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Publication numberUS8218561 B2
Publication typeGrant
Application numberUS 12/430,312
Publication dateJul 10, 2012
Filing dateApr 27, 2009
Priority dateApr 27, 2009
Also published asUS20100271964
Publication number12430312, 430312, US 8218561 B2, US 8218561B2, US-B2-8218561, US8218561 B2, US8218561B2
InventorsAamer Saeed Akhter, Arivu Mani Ramasamy, Paul J. Aitken, Mark Gillott
Original AssigneeCisco Technology, Inc.
Export CitationBiBTeX, EndNote, RefMan
External Links: USPTO, USPTO Assignment, Espacenet
Flow redirection employing state information
US 8218561 B2
Abstract
In an example embodiment, there is disclosed an apparatus comprising a first interface configured to receive a packet from a client, a second interface configured to transmit the packet to a server, a third interface configured to communicate with at least one processing device, redirection module in communication with the first interface, the second interface and the third interface, and flow monitoring and state information module in communication with the first interface, the second interface, the third interface and the redirection module. Responsive to receipt of the packet on the first interface, the redirection module is operable to communicate with the flow monitoring and state information module whether state information exists for the packet, the state information comprising an address for a processing device. The redirection module is operable to route the packet to the processing device responsive to determining state information exists for the packet.
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Claims(13)
1. An apparatus, comprising:
a first interface configured to receive a packet associated with a first flow from a client in communication with the first interface;
a second interface configured to transmit the packet to a server in communication with the second interface;
a module configured to communicate with at least one processing device;
a redirection module in communication with the first interface, the second interface and the module configured to communicate with at least one processing device; and
a flow monitoring and state information module in communication with the first interface, the second interface, the module configured to communicate with at least one processing device, and the redirection module;
wherein responsive to receipt of the packet on the first interface, the redirection module is operable to communicate with the flow monitoring and state information module to determine whether state information exists for the packet, the state information comprising an address for a processing device;
wherein the redirection module is operable to employ a hashing algorithm employing a predetermined number of hash buckets, wherein the predetermined number of hash buckets are distributed among the at least one processing device;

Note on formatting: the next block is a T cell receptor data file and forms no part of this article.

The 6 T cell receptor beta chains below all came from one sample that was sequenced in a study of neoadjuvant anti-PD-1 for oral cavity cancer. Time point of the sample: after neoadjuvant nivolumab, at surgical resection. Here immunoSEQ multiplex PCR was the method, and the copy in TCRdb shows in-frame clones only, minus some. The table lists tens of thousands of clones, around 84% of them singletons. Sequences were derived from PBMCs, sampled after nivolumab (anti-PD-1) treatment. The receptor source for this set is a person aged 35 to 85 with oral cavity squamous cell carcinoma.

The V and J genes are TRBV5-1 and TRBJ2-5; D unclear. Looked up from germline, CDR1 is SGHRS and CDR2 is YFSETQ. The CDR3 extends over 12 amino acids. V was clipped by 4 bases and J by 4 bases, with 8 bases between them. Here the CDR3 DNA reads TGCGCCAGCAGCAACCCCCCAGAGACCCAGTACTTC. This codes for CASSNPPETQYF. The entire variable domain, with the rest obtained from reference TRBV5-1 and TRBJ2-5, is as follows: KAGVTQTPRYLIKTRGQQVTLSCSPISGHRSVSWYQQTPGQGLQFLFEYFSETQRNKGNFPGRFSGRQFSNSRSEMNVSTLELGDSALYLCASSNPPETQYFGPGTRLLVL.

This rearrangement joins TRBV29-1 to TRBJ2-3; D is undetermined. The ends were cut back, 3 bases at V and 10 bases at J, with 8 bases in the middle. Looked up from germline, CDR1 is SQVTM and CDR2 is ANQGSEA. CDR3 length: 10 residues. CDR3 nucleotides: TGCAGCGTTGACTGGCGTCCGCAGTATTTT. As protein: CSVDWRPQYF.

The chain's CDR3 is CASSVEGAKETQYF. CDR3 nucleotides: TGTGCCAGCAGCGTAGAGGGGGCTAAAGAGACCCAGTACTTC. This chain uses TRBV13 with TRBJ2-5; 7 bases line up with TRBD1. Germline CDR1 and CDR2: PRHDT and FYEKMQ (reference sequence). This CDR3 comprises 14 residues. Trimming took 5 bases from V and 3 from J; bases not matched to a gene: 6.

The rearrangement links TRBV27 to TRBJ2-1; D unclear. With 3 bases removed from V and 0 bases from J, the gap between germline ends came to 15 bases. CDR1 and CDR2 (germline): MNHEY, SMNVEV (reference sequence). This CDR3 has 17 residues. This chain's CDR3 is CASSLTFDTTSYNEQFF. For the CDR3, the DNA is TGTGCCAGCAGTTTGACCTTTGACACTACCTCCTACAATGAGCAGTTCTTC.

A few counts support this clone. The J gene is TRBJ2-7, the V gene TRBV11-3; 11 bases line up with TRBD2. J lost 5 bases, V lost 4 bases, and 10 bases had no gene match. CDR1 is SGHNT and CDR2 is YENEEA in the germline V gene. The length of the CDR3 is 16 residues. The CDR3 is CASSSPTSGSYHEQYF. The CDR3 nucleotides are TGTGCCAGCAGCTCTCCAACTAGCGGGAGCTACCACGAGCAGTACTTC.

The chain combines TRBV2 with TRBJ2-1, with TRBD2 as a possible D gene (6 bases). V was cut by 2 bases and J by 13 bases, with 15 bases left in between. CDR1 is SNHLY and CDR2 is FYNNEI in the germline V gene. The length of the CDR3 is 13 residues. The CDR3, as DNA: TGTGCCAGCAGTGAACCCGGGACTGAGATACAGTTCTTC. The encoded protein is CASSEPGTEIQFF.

wherein the redirection module employs the hashing algorithm to associate the first flow with a first hash bucket that is associated with a first of the at least one processing device;
wherein the redirection module reallocates the predetermined number of hash buckets responsive to determining a new processing device has been added to at the least one processing device, the first hash bucket being associated with the second of the at least one processing device responsive to the redirection module reallocating the predetermined number of hash buckets;
wherein the redirection module employs the hashing algorithm to associate a second flow with the first hash bucket after the first hash bucket has been reallocated to the second processing device; and
wherein the redirection module continues to associate the first flow with the first processing device, and the second flow is associated with the second processing device.
2. The apparatus set forth in claim 1, wherein the redirection module is operable to determine from a hash table an assigned processing device selected from the at least one processing device for the packet;
wherein the redirection module is operable to update the flow monitoring and state information module with the address for first processing device; and
wherein the redirection module is operable to route the packet to the first processing device.
3. The apparatus set forth in claim 2, wherein the address for the first processing device is a Media Access Control (MAC) address.
4. The apparatus set forth in claim 2, wherein the address for the first processing device is an Internet Protocol (IP) address.